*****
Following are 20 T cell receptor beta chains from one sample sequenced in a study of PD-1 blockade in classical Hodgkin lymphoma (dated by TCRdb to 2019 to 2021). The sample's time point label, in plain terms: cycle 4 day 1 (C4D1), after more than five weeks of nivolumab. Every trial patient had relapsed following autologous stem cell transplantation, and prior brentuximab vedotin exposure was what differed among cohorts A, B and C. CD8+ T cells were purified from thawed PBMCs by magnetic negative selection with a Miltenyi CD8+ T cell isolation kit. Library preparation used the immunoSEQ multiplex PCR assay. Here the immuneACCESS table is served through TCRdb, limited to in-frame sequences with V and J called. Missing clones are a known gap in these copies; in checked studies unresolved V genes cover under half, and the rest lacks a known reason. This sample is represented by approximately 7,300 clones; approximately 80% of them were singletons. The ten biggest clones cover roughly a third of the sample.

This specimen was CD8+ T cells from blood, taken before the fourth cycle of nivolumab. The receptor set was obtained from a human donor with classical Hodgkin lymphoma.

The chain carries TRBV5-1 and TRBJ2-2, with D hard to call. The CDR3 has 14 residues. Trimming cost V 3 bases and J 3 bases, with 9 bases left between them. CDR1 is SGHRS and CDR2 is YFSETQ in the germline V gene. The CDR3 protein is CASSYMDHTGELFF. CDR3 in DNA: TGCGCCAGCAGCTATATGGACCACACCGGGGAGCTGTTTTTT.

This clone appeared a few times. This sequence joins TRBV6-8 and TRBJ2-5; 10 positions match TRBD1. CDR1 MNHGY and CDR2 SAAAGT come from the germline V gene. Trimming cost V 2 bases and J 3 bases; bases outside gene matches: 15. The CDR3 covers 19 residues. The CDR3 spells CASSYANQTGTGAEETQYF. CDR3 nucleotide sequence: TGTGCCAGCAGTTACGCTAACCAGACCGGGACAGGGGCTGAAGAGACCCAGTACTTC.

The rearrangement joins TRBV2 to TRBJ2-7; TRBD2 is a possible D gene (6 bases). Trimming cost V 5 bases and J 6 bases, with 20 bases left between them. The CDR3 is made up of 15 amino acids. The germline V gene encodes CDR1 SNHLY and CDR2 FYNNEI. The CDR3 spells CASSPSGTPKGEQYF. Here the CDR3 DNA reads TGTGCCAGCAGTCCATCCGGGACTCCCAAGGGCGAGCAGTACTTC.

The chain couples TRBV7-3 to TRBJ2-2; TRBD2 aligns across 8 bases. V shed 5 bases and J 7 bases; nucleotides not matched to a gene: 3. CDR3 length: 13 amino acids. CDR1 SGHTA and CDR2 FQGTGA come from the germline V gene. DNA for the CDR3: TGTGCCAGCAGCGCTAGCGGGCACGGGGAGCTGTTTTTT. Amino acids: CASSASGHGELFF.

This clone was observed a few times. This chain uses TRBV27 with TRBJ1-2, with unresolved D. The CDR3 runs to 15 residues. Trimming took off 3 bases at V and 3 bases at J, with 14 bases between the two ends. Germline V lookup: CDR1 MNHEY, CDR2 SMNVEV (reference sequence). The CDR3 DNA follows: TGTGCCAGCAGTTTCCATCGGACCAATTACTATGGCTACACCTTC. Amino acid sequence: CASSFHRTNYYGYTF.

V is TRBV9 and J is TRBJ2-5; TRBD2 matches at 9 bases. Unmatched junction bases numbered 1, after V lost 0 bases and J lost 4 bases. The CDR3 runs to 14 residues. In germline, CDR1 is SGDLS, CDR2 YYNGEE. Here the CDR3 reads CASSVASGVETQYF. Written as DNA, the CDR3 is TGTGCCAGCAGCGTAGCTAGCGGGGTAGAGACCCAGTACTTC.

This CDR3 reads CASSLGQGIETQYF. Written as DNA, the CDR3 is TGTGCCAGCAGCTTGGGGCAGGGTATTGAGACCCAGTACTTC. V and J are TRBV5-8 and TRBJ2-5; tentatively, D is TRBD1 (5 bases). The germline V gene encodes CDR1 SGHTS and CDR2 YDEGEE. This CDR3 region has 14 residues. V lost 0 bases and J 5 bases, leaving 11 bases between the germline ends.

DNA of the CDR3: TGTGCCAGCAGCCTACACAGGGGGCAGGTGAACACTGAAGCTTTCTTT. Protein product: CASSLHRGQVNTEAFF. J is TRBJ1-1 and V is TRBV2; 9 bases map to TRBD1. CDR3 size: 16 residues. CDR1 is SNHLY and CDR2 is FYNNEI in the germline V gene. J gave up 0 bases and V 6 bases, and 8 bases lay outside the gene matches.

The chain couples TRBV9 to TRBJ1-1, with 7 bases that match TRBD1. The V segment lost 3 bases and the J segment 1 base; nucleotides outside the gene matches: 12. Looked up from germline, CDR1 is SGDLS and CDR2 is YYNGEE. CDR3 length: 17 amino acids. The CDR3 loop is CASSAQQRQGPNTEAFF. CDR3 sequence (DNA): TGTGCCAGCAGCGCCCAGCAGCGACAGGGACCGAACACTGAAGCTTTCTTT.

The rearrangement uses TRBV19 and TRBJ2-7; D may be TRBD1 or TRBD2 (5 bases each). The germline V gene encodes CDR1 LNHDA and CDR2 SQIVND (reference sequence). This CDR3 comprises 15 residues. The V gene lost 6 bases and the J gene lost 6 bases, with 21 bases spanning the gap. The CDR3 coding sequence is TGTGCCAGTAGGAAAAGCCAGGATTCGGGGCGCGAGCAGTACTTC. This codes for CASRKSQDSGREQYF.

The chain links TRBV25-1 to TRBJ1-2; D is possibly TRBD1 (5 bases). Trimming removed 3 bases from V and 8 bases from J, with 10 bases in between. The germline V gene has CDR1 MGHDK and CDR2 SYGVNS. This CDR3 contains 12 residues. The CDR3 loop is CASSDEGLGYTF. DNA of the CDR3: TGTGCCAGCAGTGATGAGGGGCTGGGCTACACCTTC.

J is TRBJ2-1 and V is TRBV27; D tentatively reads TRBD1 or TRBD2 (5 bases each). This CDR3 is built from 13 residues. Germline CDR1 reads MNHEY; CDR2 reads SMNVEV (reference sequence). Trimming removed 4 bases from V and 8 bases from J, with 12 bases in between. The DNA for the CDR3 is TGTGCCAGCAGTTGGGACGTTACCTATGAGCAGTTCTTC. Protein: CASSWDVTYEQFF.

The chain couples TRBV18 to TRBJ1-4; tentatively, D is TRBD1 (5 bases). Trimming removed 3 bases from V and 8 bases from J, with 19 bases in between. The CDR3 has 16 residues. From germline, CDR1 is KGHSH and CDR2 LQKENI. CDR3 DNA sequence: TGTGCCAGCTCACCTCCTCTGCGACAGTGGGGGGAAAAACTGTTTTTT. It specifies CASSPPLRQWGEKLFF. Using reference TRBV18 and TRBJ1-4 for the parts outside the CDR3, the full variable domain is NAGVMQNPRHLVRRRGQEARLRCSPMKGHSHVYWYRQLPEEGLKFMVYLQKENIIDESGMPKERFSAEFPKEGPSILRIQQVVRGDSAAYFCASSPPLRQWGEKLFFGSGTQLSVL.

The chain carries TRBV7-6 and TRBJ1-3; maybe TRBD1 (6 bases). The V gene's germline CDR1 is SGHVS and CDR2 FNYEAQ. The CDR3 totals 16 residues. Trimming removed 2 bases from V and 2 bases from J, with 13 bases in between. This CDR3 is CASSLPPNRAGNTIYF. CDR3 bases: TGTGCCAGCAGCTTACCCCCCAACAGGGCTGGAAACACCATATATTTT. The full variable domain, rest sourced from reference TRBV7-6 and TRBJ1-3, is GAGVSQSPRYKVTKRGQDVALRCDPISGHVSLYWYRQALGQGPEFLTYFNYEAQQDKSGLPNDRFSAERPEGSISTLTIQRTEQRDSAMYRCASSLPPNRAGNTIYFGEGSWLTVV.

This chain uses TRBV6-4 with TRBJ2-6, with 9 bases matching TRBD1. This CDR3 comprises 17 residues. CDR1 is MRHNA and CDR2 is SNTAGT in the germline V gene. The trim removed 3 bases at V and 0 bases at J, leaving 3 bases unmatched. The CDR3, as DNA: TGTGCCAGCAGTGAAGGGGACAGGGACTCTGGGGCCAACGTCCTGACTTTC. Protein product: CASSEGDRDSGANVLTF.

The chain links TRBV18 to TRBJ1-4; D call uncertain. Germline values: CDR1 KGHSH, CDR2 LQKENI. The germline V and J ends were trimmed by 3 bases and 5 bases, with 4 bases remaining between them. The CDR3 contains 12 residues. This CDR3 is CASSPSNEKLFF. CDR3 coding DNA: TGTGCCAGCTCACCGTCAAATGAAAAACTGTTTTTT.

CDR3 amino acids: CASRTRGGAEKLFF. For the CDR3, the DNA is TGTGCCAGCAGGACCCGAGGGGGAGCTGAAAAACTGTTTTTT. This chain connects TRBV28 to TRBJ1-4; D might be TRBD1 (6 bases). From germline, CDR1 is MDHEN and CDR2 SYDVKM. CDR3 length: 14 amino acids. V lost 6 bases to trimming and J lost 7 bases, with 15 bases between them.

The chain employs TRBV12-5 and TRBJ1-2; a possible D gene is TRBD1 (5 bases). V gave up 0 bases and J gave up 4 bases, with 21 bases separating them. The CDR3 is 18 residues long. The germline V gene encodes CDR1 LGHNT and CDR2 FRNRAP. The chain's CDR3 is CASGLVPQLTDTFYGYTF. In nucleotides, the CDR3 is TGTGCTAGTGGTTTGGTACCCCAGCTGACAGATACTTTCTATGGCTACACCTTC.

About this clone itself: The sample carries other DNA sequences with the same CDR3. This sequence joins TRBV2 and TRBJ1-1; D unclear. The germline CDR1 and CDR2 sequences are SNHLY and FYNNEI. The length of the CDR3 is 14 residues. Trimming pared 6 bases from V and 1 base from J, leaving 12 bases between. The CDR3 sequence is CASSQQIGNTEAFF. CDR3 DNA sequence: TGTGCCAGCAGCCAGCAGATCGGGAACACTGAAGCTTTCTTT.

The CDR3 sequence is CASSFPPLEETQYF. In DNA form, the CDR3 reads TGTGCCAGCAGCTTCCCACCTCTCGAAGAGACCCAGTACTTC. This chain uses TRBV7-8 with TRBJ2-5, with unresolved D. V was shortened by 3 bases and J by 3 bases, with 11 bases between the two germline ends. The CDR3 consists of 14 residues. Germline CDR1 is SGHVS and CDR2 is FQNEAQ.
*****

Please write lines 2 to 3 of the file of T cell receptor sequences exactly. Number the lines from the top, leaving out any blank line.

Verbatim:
This specimen was CD8+ T cells from blood, taken before the fourth cycle of nivolumab. The receptor set was obtained from a human donor with classical Hodgkin lymphoma.

The chain carries TRBV5-1 and TRBJ2-2, with D hard to call. The CDR3 has 14 residues. Trimming cost V 3 bases and J 3 bases, with 9 bases left between them. CDR1 is SGHRS and CDR2 is YFSETQ in the germline V gene. The CDR3 protein is CASSYMDHTGELFF. CDR3 in DNA: TGCGCCAGCAGCTATATGGACCACACCGGGGAGCTGTTTTTT.